- Landscaping climate change: a mapping technique for understanding science and technology debates on the world wide web
- Public Understanding of Science
- Volume | Issue number
- 9 | 2
- Pages (from-to)
- Document type
- Faculty of Humanities (FGw)
- Amsterdam School for Cultural Analysis (ASCA)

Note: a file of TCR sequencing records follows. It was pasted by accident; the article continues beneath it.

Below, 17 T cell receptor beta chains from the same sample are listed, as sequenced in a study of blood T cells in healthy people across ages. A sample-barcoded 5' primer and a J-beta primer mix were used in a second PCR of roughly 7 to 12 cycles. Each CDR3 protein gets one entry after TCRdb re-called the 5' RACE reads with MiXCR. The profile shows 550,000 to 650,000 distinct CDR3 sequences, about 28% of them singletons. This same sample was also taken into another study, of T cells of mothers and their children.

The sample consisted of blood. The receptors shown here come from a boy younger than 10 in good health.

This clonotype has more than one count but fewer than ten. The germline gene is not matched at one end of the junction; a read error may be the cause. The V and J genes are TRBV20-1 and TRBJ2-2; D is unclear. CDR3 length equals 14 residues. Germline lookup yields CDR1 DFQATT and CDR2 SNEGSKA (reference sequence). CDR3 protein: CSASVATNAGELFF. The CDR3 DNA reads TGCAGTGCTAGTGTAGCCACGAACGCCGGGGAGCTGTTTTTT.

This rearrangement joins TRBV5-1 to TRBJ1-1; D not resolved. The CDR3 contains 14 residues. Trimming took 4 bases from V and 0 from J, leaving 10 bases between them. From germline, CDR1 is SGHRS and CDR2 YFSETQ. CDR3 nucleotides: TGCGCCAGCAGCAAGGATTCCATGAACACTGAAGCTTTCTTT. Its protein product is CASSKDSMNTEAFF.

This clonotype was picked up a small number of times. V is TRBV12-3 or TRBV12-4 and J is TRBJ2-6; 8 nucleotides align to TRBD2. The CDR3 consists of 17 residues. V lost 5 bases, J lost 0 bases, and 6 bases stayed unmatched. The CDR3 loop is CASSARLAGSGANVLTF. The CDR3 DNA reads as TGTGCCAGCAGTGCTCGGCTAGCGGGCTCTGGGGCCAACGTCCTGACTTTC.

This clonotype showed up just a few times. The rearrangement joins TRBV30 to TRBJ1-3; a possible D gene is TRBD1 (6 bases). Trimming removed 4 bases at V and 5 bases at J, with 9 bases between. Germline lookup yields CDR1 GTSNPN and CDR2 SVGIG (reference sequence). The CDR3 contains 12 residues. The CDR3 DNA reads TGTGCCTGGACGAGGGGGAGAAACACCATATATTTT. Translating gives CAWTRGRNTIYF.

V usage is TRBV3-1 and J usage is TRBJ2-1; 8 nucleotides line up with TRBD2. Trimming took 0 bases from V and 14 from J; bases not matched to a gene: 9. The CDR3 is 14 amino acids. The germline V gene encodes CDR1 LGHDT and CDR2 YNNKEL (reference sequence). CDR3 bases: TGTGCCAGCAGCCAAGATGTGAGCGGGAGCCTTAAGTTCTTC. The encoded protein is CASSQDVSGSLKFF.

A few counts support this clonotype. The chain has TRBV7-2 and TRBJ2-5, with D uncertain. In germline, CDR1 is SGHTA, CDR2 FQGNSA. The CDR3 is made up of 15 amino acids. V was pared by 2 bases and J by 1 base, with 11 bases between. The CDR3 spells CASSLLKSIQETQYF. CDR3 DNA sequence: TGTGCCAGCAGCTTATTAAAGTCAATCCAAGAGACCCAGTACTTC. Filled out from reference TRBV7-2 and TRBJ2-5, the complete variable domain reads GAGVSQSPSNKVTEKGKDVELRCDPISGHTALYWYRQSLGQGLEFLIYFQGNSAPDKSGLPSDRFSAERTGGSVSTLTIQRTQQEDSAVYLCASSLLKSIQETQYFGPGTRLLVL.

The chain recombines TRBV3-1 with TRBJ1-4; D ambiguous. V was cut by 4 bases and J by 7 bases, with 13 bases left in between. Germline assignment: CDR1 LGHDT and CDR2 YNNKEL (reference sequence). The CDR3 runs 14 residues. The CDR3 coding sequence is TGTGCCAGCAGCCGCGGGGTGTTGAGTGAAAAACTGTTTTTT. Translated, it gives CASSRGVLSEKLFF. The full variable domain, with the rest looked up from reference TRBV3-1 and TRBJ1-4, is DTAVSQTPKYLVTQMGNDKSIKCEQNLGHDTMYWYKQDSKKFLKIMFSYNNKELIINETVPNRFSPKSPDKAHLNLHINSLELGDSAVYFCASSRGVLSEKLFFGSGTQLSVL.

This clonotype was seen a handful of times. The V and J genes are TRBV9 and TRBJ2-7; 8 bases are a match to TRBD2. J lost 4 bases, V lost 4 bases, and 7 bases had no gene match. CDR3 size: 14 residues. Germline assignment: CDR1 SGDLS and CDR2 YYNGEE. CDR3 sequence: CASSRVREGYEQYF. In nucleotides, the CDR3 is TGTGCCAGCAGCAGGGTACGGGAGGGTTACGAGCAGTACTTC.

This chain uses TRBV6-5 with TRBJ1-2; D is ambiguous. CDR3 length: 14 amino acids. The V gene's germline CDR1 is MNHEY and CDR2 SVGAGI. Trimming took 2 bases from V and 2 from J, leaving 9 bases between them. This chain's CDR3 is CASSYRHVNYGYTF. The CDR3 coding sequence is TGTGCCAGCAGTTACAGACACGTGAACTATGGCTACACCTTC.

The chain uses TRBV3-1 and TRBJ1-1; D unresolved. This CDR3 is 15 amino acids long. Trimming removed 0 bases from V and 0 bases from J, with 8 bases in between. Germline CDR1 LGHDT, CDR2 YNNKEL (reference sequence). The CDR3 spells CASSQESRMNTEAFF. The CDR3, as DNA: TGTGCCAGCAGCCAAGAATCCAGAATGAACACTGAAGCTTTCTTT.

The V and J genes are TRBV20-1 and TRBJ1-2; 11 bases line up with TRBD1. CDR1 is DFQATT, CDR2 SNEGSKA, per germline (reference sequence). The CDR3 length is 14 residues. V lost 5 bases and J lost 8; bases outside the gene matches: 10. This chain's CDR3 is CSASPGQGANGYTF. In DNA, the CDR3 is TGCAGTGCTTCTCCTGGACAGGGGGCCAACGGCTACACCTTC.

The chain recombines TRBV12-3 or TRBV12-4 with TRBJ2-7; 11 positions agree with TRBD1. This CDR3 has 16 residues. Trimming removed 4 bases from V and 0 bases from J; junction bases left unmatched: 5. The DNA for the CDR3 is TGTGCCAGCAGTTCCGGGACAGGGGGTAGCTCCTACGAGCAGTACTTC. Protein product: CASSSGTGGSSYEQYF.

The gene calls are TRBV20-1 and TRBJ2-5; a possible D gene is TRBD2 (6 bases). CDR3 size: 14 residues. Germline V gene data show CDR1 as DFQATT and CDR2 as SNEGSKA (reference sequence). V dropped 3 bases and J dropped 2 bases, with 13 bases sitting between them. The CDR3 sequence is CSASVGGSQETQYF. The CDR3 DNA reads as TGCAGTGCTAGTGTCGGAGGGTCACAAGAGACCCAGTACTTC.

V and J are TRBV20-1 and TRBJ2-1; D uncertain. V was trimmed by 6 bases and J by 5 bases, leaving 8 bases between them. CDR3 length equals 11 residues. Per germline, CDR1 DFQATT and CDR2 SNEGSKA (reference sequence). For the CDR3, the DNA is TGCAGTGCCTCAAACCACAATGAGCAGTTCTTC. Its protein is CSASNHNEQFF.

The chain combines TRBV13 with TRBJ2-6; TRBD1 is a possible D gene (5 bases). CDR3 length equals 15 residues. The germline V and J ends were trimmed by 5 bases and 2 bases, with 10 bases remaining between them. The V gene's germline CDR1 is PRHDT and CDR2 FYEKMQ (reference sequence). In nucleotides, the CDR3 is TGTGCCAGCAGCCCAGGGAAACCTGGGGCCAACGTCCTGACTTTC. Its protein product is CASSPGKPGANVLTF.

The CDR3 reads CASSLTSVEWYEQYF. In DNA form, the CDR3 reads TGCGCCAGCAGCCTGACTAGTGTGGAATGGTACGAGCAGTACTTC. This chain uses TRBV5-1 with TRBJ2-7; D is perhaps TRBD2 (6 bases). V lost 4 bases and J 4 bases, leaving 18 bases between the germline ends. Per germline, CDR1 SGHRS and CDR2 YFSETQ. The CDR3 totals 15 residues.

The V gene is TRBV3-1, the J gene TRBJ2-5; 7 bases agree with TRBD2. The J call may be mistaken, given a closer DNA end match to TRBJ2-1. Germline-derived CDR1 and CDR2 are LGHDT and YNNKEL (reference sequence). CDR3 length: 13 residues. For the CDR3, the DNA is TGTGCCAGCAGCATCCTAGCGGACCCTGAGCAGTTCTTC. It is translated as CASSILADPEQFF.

New World Wide Web (web) mapping techniques may inform and ultimately facilitate meaningful participation in current science and technology debates. The technique described here "landscapes" a debate by displaying key "webby" relationships between organizations. "Debate-scaping" plots two organizational positionings—the organizations' inter-hyperlinking as well as their discursive affinities. The underlying claim is that hyperlinking and discursive maps provide a semblance of given socio-epistemic networks on the web. The climate change debate on the web in November 1998 serves as a test case. Three findings are reported. First, distinctive .com, .gov and .org linking styles were found. Second, organizations take care in making hyperlinks, leading to the premise that the hyperlinks (and the "missing links") reveal which issue and debate framings organizations acknowledge, and find acceptable and unacceptable. Finally, it was learned that organizations take substantive positions and address other organizations' positions. Thus, we found the makings of a "debate" that may be mapped. Scenarios of use to support new public participation techniques and experiments are discussed by way of conclusion.
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